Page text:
The adult who steps into your shoes in this situation is known as your child’s guardian. This could be a grandparent, sibling, other relative, or close friend you trust to fulfill this role. Ideally, it should be someone you trust to raise your child the way you want them to. The guardian needs to be willing, and able, to do the job.

Parents should name a guardian—or ideally, a list of several potential guardians—in their estate plan. Surprisingly, around 60% of Americans don't have a basic will, let alone a detailed estate plan. Without written instructions about who should care for your child in your place, the matter is left up to the state. The court could choose a guardian for your child. If nobody from your family is willing or available, your child might even end up in the foster care system.

Its important to note that, even if you have a will and name a guardian, it is still ultimately up to the court to decide if that person is qualified to serve in that role. In other words, the guardian named in your will is just a candidate. A family member could challenge your nomination in court and attempt to install an alternative. Also, the court may decide on its own that a guardian is unqualified.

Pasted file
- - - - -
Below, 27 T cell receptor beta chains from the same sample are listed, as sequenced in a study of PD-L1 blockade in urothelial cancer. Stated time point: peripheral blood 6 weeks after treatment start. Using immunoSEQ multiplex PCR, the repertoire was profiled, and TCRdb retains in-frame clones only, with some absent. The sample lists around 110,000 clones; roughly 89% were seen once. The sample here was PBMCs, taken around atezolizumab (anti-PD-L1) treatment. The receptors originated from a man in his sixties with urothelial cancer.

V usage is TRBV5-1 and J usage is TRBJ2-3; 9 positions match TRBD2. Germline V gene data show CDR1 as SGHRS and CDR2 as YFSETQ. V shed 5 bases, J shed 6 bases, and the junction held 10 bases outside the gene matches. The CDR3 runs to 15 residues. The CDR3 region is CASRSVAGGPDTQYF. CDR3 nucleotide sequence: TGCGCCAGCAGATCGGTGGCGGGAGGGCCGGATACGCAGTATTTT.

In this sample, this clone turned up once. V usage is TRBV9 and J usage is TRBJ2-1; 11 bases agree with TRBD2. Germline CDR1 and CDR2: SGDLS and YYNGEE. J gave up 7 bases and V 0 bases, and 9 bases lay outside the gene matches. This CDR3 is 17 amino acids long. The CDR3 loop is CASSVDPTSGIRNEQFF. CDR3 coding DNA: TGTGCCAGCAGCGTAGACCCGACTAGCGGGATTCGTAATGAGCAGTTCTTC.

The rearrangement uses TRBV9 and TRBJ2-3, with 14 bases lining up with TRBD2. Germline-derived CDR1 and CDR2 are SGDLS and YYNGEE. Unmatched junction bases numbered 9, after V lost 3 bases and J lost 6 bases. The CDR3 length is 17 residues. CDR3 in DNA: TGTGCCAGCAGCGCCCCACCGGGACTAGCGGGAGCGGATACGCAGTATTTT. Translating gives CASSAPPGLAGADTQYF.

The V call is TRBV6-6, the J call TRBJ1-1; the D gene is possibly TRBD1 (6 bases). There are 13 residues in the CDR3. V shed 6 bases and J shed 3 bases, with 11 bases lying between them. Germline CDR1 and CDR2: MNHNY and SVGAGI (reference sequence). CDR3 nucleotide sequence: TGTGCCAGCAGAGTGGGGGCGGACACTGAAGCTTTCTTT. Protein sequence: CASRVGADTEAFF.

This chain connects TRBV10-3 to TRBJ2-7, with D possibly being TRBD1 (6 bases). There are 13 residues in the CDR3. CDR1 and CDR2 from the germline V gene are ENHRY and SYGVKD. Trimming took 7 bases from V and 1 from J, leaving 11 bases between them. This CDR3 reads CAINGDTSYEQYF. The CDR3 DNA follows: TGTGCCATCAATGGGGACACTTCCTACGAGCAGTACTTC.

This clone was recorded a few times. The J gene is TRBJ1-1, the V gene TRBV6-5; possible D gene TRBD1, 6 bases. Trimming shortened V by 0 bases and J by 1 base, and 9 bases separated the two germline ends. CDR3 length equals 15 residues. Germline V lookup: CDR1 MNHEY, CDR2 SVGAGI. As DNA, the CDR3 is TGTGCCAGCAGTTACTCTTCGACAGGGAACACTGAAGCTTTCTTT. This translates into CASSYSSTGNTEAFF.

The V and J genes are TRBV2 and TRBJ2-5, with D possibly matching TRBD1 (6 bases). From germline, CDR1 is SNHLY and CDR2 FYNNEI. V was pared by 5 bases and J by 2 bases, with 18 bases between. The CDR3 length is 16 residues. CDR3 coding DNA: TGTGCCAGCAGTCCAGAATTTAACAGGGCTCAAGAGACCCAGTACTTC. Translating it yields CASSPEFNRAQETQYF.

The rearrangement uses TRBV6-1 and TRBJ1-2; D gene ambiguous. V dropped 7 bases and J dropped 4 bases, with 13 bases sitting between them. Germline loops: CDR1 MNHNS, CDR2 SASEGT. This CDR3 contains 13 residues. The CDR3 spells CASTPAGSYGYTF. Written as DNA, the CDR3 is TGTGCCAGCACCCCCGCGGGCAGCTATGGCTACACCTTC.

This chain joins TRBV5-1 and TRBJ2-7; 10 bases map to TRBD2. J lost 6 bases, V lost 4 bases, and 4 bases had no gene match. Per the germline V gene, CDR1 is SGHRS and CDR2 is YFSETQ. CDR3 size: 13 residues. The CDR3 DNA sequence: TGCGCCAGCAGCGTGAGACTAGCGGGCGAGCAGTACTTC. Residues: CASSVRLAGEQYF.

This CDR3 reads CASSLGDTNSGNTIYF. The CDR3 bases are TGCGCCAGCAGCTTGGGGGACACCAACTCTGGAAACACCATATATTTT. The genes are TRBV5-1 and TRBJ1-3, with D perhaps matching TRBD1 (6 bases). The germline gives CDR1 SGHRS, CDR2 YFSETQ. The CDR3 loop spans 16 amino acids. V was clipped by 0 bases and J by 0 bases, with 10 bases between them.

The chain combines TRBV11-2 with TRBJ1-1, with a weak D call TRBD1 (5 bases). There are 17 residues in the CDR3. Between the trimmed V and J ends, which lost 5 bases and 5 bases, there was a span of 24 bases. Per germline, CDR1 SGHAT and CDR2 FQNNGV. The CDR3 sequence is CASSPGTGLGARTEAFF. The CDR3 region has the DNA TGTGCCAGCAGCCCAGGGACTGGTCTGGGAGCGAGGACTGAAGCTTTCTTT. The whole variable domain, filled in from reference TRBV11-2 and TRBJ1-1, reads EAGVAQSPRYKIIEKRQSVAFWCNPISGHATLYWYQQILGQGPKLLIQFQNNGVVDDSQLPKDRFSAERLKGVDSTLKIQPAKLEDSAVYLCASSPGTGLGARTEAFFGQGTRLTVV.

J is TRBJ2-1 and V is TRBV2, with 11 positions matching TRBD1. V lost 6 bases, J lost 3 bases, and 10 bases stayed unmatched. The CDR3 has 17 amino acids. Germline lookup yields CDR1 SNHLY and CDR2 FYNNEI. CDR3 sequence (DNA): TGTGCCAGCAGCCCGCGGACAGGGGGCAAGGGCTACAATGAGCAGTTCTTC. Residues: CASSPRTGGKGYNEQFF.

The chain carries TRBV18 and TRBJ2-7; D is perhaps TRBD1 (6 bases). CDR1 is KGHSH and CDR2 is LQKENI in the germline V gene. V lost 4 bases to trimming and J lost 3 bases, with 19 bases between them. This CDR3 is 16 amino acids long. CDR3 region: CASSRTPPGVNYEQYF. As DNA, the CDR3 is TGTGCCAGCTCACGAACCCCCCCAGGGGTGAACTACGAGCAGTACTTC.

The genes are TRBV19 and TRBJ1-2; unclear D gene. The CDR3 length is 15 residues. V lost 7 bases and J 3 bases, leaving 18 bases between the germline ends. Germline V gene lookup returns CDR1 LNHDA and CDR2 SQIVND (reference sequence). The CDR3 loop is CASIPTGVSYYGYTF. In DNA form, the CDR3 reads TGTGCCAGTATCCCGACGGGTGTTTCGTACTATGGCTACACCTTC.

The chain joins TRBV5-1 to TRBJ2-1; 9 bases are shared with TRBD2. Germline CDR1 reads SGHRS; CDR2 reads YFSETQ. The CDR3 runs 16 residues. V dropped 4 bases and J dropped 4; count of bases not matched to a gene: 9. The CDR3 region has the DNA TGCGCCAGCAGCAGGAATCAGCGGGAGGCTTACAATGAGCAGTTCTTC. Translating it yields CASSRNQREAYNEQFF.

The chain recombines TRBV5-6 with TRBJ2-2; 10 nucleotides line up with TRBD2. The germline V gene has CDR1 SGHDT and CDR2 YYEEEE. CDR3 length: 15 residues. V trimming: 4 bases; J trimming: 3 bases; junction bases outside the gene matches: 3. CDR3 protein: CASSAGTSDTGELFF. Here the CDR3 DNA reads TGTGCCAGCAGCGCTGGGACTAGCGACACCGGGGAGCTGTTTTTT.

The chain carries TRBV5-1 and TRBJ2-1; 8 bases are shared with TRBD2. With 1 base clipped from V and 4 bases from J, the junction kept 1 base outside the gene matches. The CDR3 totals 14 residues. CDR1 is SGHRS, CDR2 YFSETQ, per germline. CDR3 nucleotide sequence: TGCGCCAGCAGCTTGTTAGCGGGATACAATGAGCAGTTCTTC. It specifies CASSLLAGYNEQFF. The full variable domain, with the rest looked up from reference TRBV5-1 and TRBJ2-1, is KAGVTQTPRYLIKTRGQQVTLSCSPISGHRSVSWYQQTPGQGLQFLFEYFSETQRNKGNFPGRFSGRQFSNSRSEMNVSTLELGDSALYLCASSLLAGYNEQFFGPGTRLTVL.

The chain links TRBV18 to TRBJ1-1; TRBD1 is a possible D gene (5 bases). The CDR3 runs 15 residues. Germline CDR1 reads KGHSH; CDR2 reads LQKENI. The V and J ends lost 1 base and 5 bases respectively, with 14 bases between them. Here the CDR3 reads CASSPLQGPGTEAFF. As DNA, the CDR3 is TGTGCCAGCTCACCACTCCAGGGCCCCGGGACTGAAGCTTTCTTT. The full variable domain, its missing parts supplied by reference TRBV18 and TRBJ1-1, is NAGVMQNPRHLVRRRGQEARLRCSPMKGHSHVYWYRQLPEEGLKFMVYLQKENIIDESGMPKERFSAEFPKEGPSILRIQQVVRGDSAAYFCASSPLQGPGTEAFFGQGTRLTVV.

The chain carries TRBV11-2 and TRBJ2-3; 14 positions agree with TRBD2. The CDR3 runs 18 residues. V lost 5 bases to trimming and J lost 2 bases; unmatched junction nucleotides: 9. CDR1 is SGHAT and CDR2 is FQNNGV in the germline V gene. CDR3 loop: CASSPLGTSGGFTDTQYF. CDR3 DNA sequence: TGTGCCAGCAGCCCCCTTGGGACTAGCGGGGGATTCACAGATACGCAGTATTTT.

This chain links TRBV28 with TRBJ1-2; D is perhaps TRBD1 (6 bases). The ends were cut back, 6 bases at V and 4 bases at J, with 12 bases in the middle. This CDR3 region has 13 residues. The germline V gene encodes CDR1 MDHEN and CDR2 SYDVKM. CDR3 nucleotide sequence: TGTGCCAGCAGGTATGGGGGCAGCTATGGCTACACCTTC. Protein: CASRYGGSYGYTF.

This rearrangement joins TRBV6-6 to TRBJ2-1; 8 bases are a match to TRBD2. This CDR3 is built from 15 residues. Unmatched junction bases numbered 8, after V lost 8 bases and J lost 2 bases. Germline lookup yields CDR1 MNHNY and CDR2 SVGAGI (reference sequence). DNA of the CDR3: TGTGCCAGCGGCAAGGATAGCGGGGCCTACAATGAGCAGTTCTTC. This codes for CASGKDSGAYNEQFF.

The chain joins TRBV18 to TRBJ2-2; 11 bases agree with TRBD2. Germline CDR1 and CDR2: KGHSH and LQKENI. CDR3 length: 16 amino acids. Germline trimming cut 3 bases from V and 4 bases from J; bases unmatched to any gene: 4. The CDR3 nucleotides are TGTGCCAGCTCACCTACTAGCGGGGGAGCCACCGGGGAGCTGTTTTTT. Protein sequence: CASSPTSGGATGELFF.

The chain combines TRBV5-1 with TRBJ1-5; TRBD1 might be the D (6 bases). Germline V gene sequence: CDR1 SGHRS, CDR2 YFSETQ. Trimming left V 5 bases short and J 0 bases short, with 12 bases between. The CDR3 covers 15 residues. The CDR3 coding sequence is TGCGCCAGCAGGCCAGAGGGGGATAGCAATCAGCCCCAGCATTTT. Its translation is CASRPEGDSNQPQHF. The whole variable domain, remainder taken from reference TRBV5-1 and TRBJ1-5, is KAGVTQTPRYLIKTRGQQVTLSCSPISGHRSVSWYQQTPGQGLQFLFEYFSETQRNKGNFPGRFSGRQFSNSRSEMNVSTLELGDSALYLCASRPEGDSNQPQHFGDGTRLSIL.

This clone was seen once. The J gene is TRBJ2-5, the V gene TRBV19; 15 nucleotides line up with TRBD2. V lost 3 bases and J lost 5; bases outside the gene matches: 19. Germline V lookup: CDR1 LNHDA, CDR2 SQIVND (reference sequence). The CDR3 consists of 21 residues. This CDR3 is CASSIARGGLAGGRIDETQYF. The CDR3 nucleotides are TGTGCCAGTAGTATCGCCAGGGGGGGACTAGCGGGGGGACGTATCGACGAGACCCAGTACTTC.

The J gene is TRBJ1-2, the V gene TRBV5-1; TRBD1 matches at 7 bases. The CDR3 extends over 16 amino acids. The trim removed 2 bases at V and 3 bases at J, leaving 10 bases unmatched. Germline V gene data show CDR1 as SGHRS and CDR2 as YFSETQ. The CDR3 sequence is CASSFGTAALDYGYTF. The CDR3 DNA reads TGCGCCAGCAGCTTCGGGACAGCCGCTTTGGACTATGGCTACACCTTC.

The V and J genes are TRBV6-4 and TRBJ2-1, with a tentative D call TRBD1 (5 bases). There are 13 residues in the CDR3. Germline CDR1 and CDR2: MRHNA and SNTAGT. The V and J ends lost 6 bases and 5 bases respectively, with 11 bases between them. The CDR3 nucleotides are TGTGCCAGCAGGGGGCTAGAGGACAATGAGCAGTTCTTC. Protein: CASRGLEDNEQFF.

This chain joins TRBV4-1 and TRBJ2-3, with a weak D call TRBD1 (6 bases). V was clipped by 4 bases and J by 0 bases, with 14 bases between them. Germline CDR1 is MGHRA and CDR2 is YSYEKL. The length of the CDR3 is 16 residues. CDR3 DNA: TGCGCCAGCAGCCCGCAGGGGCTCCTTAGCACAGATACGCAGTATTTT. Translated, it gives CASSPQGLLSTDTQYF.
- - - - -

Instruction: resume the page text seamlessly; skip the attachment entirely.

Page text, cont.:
Are Non-US Citizens Disqualified from Being a Minor's Guardian

When evaluating a guardian candidate, the court assesses whether the individual meets certain qualifications under state law. These qualifications typically include a person’s age, criminal record, lifestyle, physical and mental capabilities, and financial situation. These credentials can vary by state.

For example, in Ohio, potential guardians must disclose the following to the court:

  • If they have ever been convicted or charged with a crime involving theft, physical violence, sexual abuse, alcohol abuse, or substance abuse

  • The name, age, and address of the minor

  • The name, age, degree of kinship, and address of the minor's next of kin